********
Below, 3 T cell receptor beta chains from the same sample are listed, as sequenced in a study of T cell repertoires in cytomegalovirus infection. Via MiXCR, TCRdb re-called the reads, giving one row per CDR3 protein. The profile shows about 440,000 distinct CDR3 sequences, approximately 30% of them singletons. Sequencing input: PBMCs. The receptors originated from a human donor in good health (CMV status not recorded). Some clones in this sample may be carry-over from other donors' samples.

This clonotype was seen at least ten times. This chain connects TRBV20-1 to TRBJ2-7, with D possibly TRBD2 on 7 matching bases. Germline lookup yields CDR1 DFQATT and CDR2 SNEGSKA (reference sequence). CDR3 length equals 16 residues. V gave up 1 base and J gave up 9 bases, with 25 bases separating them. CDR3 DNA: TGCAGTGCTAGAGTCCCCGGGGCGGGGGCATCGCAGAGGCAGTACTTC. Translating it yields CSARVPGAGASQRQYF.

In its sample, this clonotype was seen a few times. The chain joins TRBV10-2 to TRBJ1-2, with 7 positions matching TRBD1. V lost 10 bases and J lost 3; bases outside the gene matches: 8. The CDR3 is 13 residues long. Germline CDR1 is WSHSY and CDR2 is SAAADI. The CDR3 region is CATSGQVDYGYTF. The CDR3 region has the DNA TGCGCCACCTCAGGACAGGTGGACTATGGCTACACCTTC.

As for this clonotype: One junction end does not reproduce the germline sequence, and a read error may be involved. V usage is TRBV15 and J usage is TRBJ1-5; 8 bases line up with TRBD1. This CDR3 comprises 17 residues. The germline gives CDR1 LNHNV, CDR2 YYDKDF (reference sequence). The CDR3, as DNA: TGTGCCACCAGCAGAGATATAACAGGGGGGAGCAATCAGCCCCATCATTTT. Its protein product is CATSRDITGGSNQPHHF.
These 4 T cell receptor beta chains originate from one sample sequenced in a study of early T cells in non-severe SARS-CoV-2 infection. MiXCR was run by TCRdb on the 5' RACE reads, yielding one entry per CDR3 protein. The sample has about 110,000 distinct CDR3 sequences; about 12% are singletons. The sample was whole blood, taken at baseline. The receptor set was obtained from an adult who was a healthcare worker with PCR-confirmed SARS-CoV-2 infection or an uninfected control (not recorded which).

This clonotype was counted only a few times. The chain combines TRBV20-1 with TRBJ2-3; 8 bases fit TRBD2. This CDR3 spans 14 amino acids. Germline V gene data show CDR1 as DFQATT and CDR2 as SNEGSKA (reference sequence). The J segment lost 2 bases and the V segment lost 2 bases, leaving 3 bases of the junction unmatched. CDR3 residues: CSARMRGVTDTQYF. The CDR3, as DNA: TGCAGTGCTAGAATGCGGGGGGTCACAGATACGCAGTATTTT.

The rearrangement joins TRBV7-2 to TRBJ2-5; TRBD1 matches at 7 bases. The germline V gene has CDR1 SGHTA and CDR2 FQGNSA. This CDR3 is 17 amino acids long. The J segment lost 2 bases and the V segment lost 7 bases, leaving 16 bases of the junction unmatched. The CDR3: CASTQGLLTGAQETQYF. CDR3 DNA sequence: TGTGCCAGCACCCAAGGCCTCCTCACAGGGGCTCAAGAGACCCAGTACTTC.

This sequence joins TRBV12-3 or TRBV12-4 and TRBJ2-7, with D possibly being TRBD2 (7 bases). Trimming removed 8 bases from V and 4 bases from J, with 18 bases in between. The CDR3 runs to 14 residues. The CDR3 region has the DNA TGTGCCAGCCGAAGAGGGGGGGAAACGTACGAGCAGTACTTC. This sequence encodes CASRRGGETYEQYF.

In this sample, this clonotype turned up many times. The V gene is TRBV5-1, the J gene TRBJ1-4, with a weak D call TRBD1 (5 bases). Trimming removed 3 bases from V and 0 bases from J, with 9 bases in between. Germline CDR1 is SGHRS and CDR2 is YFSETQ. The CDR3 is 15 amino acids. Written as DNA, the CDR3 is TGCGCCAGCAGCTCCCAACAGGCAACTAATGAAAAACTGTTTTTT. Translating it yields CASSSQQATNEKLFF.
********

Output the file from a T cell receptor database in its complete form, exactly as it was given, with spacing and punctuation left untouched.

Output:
Below, 3 T cell receptor beta chains from the same sample are listed, as sequenced in a study of T cell repertoires in cytomegalovirus infection. Via MiXCR, TCRdb re-called the reads, giving one row per CDR3 protein. The profile shows about 440,000 distinct CDR3 sequences, approximately 30% of them singletons. Sequencing input: PBMCs. The receptors originated from a human donor in good health (CMV status not recorded). Some clones in this sample may be carry-over from other donors' samples.

This clonotype was seen at least ten times. This chain connects TRBV20-1 to TRBJ2-7, with D possibly TRBD2 on 7 matching bases. Germline lookup yields CDR1 DFQATT and CDR2 SNEGSKA (reference sequence). CDR3 length equals 16 residues. V gave up 1 base and J gave up 9 bases, with 25 bases separating them. CDR3 DNA: TGCAGTGCTAGAGTCCCCGGGGCGGGGGCATCGCAGAGGCAGTACTTC. Translating it yields CSARVPGAGASQRQYF.

In its sample, this clonotype was seen a few times. The chain joins TRBV10-2 to TRBJ1-2, with 7 positions matching TRBD1. V lost 10 bases and J lost 3; bases outside the gene matches: 8. The CDR3 is 13 residues long. Germline CDR1 is WSHSY and CDR2 is SAAADI. The CDR3 region is CATSGQVDYGYTF. The CDR3 region has the DNA TGCGCCACCTCAGGACAGGTGGACTATGGCTACACCTTC.

As for this clonotype: One junction end does not reproduce the germline sequence, and a read error may be involved. V usage is TRBV15 and J usage is TRBJ1-5; 8 bases line up with TRBD1. This CDR3 comprises 17 residues. The germline gives CDR1 LNHNV, CDR2 YYDKDF (reference sequence). The CDR3, as DNA: TGTGCCACCAGCAGAGATATAACAGGGGGGAGCAATCAGCCCCATCATTTT. Its protein product is CATSRDITGGSNQPHHF.
These 4 T cell receptor beta chains originate from one sample sequenced in a study of early T cells in non-severe SARS-CoV-2 infection. MiXCR was run by TCRdb on the 5' RACE reads, yielding one entry per CDR3 protein. The sample has about 110,000 distinct CDR3 sequences; about 12% are singletons. The sample was whole blood, taken at baseline. The receptor set was obtained from an adult who was a healthcare worker with PCR-confirmed SARS-CoV-2 infection or an uninfected control (not recorded which).

This clonotype was counted only a few times. The chain combines TRBV20-1 with TRBJ2-3; 8 bases fit TRBD2. This CDR3 spans 14 amino acids. Germline V gene data show CDR1 as DFQATT and CDR2 as SNEGSKA (reference sequence). The J segment lost 2 bases and the V segment lost 2 bases, leaving 3 bases of the junction unmatched. CDR3 residues: CSARMRGVTDTQYF. The CDR3, as DNA: TGCAGTGCTAGAATGCGGGGGGTCACAGATACGCAGTATTTT.

The rearrangement joins TRBV7-2 to TRBJ2-5; TRBD1 matches at 7 bases. The germline V gene has CDR1 SGHTA and CDR2 FQGNSA. This CDR3 is 17 amino acids long. The J segment lost 2 bases and the V segment lost 7 bases, leaving 16 bases of the junction unmatched. The CDR3: CASTQGLLTGAQETQYF. CDR3 DNA sequence: TGTGCCAGCACCCAAGGCCTCCTCACAGGGGCTCAAGAGACCCAGTACTTC.

This sequence joins TRBV12-3 or TRBV12-4 and TRBJ2-7, with D possibly being TRBD2 (7 bases). Trimming removed 8 bases from V and 4 bases from J, with 18 bases in between. The CDR3 runs to 14 residues. The CDR3 region has the DNA TGTGCCAGCCGAAGAGGGGGGGAAACGTACGAGCAGTACTTC. This sequence encodes CASRRGGETYEQYF.

In this sample, this clonotype turned up many times. The V gene is TRBV5-1, the J gene TRBJ1-4, with a weak D call TRBD1 (5 bases). Trimming removed 3 bases from V and 0 bases from J, with 9 bases in between. Germline CDR1 is SGHRS and CDR2 is YFSETQ. The CDR3 is 15 amino acids. Written as DNA, the CDR3 is TGCGCCAGCAGCTCCCAACAGGCAACTAATGAAAAACTGTTTTTT. Translating it yields CASSSQQATNEKLFF.